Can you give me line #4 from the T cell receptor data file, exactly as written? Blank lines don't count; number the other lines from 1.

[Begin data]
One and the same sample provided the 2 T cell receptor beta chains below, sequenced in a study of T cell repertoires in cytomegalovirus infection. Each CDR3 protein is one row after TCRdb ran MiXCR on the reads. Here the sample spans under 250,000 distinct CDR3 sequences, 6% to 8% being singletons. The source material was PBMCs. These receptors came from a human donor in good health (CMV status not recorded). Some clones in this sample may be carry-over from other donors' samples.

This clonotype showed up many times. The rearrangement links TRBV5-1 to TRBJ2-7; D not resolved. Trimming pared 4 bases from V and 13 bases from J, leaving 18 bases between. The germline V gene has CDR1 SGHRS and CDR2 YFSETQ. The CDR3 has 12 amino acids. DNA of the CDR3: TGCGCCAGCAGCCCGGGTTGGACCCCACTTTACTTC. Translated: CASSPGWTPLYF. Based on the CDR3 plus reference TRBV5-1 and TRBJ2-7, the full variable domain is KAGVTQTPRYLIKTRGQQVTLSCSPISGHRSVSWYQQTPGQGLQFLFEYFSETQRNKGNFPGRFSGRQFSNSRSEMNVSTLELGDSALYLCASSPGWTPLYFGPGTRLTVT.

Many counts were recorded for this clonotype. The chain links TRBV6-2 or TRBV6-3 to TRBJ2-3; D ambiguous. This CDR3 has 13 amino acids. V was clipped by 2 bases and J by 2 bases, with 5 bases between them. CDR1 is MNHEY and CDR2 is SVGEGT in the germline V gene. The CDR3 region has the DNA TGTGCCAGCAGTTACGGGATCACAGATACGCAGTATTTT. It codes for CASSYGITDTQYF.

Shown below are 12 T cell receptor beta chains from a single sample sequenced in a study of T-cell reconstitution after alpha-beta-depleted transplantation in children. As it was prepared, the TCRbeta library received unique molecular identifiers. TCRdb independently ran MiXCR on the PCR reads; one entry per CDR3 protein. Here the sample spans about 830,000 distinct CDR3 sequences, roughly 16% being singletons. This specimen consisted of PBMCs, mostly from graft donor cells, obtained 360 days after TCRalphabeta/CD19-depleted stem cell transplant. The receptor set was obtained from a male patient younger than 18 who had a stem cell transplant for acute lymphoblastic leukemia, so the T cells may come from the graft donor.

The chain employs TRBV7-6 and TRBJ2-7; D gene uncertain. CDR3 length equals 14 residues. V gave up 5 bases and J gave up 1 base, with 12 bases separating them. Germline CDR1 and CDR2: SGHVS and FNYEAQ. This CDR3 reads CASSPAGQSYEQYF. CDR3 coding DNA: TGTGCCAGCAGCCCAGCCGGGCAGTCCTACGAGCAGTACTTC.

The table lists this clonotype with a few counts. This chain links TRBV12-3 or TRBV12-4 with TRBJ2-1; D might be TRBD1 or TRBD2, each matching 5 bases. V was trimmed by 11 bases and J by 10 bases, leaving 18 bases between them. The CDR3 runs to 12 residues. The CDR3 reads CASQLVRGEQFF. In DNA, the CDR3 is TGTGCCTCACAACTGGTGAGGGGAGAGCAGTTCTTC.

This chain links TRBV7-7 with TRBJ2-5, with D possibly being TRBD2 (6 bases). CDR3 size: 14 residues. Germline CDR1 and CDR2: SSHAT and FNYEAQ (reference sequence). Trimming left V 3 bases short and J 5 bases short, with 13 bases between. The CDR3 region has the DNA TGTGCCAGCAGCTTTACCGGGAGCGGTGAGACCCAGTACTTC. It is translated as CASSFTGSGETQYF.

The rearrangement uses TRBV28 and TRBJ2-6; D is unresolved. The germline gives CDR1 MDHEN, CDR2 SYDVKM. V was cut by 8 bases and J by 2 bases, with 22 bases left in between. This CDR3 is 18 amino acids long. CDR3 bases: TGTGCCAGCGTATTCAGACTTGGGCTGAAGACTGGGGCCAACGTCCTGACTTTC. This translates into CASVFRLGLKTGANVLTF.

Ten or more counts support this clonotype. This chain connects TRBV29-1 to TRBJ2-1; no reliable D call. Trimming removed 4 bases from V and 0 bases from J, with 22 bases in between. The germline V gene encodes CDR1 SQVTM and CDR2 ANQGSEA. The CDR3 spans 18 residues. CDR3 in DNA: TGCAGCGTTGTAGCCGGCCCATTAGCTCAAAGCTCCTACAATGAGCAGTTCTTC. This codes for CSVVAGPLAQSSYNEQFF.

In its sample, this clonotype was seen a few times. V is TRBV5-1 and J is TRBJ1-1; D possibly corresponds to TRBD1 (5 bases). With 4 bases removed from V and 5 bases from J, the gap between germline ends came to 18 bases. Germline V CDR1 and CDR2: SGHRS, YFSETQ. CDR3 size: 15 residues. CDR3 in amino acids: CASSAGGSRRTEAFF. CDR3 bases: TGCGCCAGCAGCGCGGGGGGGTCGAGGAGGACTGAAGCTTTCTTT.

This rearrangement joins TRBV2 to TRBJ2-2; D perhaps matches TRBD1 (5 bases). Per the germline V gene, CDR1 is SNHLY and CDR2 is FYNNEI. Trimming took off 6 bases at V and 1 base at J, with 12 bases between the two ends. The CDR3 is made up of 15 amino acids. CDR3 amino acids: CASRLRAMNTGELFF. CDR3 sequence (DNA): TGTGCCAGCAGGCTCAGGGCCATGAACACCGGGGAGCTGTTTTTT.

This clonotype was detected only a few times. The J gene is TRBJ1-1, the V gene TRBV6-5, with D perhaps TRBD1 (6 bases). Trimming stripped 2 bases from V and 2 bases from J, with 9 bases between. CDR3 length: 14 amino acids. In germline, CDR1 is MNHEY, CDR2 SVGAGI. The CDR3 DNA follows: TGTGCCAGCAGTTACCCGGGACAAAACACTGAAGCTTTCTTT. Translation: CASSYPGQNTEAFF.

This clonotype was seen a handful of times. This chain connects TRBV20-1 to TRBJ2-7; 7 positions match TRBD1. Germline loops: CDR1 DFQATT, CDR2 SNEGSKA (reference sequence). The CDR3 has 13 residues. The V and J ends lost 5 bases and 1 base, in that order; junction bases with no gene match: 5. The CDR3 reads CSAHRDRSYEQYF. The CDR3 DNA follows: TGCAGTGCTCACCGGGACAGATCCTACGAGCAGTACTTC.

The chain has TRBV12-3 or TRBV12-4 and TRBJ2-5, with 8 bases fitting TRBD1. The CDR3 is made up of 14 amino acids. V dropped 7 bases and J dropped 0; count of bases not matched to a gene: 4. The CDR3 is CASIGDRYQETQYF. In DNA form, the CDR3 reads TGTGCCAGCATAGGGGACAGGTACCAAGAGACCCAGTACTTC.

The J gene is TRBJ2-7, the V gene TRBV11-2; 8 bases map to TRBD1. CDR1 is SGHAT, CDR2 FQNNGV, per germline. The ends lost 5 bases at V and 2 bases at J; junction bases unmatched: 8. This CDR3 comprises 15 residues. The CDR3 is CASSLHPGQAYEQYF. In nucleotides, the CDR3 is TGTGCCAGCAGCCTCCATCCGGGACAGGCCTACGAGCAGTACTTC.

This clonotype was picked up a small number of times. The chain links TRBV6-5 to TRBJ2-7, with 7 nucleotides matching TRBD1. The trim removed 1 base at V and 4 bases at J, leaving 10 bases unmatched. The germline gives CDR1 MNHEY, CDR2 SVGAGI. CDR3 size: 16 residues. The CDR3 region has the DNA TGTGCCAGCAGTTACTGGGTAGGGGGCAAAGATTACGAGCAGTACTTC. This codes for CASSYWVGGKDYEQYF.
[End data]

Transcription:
Shown below are 12 T cell receptor beta chains from a single sample sequenced in a study of T-cell reconstitution after alpha-beta-depleted transplantation in children. As it was prepared, the TCRbeta library received unique molecular identifiers. TCRdb independently ran MiXCR on the PCR reads; one entry per CDR3 protein. Here the sample spans about 830,000 distinct CDR3 sequences, roughly 16% being singletons. This specimen consisted of PBMCs, mostly from graft donor cells, obtained 360 days after TCRalphabeta/CD19-depleted stem cell transplant. The receptor set was obtained from a male patient younger than 18 who had a stem cell transplant for acute lymphoblastic leukemia, so the T cells may come from the graft donor.